We know information sharing is key to creating and maintaining cyber mature organizations. But our survey in partnership with McKinsey showed governance from the C-Suite can also improve defenses. Let’s take a closer look at how it works.
Many times, the Chief Information Security Officer (CISO) or other equivalent security executive, while a recognized member of the senior leadership team, may not be seen as having strategic perspective of the organization’s business or mission execution. However, the CISO role has both a bird’s eye view and detailed view of the organization that delivers significant value to the larger governance conversation. “Security executives are in the unique position of having visibility over how all business processes function and how cyber threats target those processes,” explained Michael Figueroa, Executive Director of the ACSC. “Modern CISOs are being increasingly called on to build a more coalition approach to security across their leadership teams.”
More cyber mature companies know an effective cyber defense requires internal and external engagement to create a culture that automatically incorporates cyber risk assessment into business decision-making.
Culture Change Drives Safer Security Practices
This type of culture change best succeeds when driven from the top down. Senior executives that “walk the walk” and are willing to be advocates for cross-functional cyber governance committees and budget resources can help to cement better policies and procedures within the organization. As an example, the study found many cyber mature organizations require cyber risk assessments for new projects in the initial stages and their development methodology requires an assessment of potential related cyber-security risks and costs. As more organizations start to move towards a comprehensive approach, the C-suite must have a deep understanding on how cyber risk and compliance can impact business.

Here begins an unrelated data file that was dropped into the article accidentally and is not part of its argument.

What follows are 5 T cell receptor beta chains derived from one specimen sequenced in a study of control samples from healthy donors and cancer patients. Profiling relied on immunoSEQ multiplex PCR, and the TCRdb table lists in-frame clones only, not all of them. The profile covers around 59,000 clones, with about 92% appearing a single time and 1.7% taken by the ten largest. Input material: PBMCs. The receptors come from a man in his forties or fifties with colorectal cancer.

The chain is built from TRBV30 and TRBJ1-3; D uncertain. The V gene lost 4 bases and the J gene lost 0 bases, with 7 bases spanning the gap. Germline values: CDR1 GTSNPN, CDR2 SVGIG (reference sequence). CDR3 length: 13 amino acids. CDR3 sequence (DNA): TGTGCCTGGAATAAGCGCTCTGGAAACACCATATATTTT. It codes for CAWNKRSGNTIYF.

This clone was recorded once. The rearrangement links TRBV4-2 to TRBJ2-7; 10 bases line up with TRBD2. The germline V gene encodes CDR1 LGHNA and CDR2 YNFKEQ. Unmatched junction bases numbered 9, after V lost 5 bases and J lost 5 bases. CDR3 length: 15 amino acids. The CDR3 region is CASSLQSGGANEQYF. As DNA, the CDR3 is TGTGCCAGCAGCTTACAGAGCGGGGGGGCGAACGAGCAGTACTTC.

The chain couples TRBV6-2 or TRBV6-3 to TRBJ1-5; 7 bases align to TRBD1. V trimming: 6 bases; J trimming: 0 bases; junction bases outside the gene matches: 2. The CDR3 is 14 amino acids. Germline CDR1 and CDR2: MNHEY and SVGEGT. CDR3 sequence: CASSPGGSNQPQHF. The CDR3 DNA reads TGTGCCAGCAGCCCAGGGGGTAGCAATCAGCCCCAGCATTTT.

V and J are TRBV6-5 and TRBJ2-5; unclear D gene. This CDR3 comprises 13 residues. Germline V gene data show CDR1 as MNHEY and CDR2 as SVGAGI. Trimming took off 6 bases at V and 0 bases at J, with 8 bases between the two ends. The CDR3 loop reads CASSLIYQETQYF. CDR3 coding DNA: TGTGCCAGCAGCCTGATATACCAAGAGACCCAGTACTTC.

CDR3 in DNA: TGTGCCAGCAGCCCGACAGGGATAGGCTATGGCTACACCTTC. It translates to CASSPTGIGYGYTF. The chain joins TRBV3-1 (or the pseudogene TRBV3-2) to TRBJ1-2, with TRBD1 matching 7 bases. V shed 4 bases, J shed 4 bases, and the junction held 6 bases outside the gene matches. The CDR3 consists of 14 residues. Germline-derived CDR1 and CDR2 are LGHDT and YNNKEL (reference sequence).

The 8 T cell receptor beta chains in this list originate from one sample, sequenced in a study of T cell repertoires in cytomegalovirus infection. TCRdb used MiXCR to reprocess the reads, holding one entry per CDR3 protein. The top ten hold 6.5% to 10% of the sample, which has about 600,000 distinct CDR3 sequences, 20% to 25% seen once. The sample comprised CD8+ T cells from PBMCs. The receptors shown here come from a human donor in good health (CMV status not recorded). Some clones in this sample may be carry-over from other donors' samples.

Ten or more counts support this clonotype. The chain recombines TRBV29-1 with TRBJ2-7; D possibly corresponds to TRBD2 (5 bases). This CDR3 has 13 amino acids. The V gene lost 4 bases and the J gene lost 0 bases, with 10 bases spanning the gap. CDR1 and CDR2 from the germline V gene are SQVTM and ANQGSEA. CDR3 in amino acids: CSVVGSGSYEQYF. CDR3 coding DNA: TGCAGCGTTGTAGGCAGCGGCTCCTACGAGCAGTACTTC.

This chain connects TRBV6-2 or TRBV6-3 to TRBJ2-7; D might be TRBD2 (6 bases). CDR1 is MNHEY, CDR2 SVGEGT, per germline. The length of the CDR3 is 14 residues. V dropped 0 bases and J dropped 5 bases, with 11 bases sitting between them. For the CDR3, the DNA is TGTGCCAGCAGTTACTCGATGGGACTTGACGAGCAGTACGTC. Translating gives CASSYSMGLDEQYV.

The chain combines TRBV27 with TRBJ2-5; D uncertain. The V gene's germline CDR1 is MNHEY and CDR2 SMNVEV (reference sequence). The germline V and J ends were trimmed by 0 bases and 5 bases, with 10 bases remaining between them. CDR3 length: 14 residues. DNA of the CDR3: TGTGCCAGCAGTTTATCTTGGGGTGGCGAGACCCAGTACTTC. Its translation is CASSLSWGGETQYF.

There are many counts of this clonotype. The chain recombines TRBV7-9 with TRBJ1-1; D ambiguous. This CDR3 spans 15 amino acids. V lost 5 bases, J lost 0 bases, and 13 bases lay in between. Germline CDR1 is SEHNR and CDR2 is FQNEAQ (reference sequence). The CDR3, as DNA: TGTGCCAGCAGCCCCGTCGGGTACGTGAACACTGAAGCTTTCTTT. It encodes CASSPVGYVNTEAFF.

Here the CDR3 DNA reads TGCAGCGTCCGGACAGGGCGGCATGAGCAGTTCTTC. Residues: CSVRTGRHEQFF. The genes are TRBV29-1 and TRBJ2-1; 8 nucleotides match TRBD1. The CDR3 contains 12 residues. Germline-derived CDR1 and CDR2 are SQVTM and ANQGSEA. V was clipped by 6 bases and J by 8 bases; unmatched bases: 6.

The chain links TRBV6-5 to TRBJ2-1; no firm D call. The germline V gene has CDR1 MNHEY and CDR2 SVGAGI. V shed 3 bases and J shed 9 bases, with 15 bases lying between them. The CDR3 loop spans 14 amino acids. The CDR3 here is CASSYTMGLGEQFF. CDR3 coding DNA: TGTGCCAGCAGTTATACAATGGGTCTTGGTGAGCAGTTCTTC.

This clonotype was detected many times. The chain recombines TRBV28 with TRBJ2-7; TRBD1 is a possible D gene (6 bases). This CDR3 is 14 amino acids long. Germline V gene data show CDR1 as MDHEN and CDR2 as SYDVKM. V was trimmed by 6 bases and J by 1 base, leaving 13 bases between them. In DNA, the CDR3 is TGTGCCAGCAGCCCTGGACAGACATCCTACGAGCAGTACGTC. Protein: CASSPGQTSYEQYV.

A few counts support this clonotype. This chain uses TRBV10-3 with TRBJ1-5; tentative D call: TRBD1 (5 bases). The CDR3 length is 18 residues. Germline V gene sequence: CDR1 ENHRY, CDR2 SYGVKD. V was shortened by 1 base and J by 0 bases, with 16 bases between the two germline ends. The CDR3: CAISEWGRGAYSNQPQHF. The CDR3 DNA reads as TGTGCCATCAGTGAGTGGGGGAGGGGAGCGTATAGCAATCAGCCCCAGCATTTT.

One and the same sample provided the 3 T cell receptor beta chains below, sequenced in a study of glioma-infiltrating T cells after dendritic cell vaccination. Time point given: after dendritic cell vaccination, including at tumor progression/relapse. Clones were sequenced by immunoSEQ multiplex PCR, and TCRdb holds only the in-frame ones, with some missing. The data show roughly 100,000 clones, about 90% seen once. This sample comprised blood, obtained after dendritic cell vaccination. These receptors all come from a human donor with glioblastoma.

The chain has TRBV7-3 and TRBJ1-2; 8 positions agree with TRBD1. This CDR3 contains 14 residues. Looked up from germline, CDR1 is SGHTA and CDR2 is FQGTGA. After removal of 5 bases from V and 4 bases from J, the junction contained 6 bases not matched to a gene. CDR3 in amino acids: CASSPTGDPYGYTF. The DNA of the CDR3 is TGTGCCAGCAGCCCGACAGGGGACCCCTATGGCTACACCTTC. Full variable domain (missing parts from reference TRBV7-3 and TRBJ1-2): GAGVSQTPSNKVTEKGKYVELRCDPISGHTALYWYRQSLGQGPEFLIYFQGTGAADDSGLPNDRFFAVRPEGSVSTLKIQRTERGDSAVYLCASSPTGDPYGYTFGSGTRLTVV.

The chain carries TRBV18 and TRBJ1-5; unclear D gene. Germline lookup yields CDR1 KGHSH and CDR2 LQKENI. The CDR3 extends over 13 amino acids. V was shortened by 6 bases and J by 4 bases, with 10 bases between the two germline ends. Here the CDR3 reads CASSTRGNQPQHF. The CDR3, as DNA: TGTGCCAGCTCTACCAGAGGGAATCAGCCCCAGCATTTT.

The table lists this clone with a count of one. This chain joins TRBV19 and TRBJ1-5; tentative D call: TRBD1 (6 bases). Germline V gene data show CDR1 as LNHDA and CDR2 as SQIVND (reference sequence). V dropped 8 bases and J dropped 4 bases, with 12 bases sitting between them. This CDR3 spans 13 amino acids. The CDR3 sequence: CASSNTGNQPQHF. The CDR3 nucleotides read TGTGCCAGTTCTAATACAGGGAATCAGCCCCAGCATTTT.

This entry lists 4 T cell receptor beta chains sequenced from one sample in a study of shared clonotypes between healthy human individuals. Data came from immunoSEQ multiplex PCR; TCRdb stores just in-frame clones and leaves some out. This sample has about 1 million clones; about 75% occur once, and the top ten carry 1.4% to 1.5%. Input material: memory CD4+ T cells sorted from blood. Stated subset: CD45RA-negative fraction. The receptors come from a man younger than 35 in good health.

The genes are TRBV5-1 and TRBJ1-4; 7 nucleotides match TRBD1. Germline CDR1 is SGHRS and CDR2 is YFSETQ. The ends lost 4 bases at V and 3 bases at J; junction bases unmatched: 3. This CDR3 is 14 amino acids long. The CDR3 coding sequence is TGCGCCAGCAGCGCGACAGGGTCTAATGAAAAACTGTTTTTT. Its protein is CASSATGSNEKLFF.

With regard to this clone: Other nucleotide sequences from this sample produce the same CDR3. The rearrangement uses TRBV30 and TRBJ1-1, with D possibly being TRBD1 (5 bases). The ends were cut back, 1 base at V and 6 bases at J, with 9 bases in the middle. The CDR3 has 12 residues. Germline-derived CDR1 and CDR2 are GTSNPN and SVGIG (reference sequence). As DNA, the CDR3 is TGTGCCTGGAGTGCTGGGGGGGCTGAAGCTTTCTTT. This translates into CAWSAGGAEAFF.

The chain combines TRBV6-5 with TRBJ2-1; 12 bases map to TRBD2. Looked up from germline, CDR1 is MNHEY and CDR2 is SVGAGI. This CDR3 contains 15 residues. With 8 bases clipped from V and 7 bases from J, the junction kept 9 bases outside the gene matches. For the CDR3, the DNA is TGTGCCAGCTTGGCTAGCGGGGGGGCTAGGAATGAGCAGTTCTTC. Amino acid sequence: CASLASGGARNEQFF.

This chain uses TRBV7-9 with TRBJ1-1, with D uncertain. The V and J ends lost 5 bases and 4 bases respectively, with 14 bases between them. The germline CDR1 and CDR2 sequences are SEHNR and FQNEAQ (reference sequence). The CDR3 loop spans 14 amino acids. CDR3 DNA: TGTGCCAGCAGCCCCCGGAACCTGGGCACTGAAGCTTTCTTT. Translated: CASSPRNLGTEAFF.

CISO’s now have a captive audience for cyber metrics that reflect both business measures (e.g., value at risk, experienced losses) and technology metrics (e.g., percentage of attacks stopped at each step across the “kill chain”). As historical and projected metrics become a regular part of the strategic planning process, the metrics can be evaluated with an eye to driving decision making (e.g., for cyber investments).
Rather than stay on the front-lines of cyber defense, the CISO should focus on building stronger bonds with other members of the leadership team and building collaborative alliances with external security executives. Inside the organization they may need to consider product development and the board of directors. Outside the organization they should consider local organizations, reporting agencies, law enforcement, and other sources of information / collaboration.
CISO’s have an opportunity to evaluate and quantify cyber risks, incident response simulation, and developing and promoting governance frameworks to better connect cyber decision making into corporate governance.
At the ACSC, we contribute to improving cyber governance by working with our members to identify and share effective practices for security teams collaborating with their boards and senior leadership. The ACSC is spearheading several initiatives including Executive Forum development for improving the CISO/Board relationship and sharing our full survey results with the cybersecurity community.